The findings also underline the importance of discussing and creating means of monitoring and evaluation to map how plans are carried out and modified, as well as to gauge the outcomes they produce.
Diversifying movement membership
“Diversification of movement membership refers to a broadening of the cross-section of the population actively involved with movement activities. As scholars have noted, diverse membership can serve to reduce the social distance between the oppressors and oppressed.” (Burnett & Ross, 2020: 569)
It is suggested that the complexities and tensions which can arise from the rate and scale of diversification in campaigns, particularly where oppressed groups are concerned, be addressed via “diversity assessments or implementing sensitivity training using intersectionality, strategic messaging, group dialogue, and the creation of movement specific identity.” (Burnett & Ross, 2020: 570)
The creation of a shared message or ideology
The creation, adoption, and adaption of collective movement identities and ideologies which resonate with members can also help scale internal capacity and impact. Tools that can aid in this include collective framing of goals and beliefs, dialogue, group strategy creative, community events, storytelling, and meeting with other groups and movements.
“Networking and building relationships with potential members – that is, individuals actively involved in some way with movement activities – is key to influencing social change.” (Burnett & Ross, 2020: 571).
External factors and the context in which movements are operating affect this element of scaling and must be taken into account. This is true in general, but also in relation to framing messages and communication in ways which appeal to different people and potential allies across society.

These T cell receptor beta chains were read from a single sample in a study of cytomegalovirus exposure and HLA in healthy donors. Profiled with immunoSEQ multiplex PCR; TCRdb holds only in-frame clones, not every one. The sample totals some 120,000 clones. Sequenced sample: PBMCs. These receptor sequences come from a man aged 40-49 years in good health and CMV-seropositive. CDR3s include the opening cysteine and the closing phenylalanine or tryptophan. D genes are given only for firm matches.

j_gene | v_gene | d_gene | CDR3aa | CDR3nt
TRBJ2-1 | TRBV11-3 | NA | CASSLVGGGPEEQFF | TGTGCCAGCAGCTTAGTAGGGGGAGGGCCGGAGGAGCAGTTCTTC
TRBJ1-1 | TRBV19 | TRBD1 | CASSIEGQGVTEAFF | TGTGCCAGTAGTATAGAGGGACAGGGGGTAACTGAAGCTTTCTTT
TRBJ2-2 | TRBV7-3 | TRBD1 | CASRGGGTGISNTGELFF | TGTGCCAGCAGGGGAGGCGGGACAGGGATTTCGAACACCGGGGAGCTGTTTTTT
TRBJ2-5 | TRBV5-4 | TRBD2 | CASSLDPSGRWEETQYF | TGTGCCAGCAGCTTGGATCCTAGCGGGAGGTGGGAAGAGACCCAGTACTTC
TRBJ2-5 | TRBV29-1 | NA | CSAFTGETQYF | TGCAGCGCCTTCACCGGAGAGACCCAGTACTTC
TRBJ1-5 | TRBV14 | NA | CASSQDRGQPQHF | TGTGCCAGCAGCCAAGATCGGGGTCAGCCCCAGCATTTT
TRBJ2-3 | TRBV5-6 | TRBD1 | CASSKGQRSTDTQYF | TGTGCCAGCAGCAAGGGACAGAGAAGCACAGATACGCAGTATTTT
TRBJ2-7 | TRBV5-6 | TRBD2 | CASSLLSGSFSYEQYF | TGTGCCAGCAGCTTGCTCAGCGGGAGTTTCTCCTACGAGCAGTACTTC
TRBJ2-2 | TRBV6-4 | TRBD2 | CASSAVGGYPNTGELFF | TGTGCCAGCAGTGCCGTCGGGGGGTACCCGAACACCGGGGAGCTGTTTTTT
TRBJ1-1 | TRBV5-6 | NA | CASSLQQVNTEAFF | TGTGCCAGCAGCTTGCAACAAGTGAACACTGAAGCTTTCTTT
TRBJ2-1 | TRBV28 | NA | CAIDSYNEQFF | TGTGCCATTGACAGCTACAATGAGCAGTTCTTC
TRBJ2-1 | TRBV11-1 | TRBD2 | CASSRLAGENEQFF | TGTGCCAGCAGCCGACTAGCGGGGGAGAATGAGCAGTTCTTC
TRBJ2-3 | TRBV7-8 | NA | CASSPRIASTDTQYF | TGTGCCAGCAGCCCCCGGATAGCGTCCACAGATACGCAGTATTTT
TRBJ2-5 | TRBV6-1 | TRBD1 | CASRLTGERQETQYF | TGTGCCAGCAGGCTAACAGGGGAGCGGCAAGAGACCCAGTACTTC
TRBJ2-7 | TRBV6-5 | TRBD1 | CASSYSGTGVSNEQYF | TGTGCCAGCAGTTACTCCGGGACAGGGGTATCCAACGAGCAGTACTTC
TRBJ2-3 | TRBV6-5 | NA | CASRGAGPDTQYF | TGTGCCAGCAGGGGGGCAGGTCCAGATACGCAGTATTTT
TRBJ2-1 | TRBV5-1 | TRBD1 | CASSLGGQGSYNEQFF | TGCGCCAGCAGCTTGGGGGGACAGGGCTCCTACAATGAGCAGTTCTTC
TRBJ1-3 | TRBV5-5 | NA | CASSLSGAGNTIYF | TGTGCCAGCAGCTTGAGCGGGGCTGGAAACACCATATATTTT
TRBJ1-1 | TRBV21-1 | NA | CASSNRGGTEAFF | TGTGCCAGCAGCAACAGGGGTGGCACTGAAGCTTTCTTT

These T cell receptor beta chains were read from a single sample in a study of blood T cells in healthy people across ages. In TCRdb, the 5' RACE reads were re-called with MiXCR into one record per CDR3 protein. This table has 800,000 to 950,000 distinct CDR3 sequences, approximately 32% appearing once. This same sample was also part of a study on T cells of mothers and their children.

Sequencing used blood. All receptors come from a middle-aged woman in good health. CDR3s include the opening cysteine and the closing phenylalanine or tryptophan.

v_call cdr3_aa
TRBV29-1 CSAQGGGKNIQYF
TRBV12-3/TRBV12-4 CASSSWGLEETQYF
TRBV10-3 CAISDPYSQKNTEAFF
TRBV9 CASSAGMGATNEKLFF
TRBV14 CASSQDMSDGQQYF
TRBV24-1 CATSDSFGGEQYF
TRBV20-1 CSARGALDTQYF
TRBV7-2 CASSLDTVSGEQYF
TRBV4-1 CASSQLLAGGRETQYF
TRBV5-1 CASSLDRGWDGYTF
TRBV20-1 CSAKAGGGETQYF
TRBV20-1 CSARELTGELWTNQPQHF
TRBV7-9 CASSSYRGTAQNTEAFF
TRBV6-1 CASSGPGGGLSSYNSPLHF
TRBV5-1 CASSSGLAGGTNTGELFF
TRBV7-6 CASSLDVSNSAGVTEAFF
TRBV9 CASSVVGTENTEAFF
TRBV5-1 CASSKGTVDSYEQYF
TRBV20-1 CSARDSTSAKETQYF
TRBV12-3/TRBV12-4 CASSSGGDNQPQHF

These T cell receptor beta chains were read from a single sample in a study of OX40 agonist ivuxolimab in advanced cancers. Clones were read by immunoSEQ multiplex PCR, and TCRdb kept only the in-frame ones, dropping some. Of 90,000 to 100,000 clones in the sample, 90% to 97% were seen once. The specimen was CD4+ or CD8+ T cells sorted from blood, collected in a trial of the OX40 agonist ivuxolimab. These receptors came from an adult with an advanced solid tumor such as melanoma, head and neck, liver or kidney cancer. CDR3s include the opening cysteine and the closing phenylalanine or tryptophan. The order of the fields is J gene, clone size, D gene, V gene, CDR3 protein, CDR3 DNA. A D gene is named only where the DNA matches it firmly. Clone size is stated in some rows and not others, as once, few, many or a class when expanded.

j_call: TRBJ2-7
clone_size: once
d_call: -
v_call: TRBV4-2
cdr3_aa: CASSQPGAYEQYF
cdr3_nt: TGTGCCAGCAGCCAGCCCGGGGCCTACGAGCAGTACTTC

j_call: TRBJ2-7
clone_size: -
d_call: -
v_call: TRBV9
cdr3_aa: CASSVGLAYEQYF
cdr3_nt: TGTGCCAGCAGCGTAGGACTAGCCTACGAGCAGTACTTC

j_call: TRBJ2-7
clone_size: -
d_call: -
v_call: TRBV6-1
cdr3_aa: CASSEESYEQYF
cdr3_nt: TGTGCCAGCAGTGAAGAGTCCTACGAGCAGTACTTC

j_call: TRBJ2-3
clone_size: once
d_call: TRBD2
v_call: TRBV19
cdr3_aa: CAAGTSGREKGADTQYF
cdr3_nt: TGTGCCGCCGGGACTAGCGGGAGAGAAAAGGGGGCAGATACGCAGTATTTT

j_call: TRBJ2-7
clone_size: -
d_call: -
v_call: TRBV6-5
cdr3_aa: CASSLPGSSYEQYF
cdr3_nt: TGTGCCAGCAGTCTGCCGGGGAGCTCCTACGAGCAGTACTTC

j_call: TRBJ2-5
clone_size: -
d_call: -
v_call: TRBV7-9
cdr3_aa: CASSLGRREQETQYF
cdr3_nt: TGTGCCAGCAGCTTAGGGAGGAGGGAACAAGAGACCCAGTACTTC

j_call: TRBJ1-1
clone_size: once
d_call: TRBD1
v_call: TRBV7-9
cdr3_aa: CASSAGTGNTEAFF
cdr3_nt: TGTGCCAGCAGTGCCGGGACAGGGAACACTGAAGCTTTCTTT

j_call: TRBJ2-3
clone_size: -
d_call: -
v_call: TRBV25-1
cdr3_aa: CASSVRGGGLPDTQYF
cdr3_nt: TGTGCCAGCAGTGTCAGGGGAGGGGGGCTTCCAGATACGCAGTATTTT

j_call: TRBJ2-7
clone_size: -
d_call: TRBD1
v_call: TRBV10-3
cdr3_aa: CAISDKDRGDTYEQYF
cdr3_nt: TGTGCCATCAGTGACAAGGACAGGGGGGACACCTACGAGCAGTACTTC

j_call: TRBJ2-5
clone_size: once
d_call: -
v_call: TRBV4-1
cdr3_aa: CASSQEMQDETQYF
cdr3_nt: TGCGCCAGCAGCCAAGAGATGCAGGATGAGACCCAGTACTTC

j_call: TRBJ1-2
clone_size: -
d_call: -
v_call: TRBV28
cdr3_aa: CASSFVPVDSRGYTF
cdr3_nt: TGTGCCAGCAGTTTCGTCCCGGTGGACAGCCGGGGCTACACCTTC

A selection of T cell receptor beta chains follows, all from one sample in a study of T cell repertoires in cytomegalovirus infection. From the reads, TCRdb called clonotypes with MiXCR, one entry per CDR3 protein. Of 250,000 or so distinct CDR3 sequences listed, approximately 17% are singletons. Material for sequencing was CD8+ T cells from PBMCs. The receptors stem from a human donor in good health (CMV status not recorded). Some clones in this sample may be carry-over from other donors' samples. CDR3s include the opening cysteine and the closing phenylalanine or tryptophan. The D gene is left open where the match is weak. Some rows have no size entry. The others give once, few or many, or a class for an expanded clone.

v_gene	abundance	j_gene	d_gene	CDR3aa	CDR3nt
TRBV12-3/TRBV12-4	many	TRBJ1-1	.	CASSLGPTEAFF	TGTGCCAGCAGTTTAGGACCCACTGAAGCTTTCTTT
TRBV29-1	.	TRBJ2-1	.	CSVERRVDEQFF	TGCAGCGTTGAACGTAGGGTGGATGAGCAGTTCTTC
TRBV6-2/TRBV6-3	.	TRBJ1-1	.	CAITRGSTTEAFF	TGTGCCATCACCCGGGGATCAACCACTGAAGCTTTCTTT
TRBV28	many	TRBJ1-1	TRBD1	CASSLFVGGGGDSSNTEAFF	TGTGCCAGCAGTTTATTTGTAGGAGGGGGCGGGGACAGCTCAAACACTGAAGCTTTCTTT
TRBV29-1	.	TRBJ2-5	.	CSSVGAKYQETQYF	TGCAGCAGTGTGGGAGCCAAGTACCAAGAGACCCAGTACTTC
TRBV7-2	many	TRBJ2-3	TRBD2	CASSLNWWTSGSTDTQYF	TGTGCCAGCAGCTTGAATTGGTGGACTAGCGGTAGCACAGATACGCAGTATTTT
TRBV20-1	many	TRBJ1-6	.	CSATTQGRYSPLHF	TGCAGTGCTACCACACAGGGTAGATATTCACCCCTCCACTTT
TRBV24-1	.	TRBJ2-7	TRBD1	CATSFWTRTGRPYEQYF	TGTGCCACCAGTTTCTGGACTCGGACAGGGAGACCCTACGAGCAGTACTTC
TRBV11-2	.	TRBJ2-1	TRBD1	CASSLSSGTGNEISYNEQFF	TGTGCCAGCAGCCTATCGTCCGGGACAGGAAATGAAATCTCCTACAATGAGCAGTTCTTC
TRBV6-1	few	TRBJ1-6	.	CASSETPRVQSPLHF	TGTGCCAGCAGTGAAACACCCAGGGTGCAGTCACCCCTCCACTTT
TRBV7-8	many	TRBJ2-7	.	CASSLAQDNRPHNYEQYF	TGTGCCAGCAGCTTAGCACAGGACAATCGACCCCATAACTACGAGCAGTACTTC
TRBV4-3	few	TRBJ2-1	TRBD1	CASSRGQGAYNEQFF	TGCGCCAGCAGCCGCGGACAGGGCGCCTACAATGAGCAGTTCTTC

Partnership and coalition building
“Numerous scholars suggest that engaging external parties and building partnerships across movements helps disseminate movements’ messages quickly and more efficiently by taking advantage of already formed networks and relationships. Indeed, coalition building creates opportunities for increasing a movement’s leverage and ability to persuade government actors.” (Burnett & Ross, 2020: 573)
At the same time such diversification can run the risk of the movement being co-opted by groups with differing agendas or goals. This risk can lead to partnerships being viewed with hostility or suspicion by existing members.
In addition to increasing the number of activists, movements can scale up in size by increasing their geographical spread… Territorial spread is important to gaining legitimacy, diversifying the movement, and recruitment of new membership… The process of territorialization can empower and protect marginalized groups that otherwise might remain isolated… Expanding the territorial spread through increasing membership is dependent on how well a movement is able to manage the diversification process. (Burnett & Ross, 2020: 572)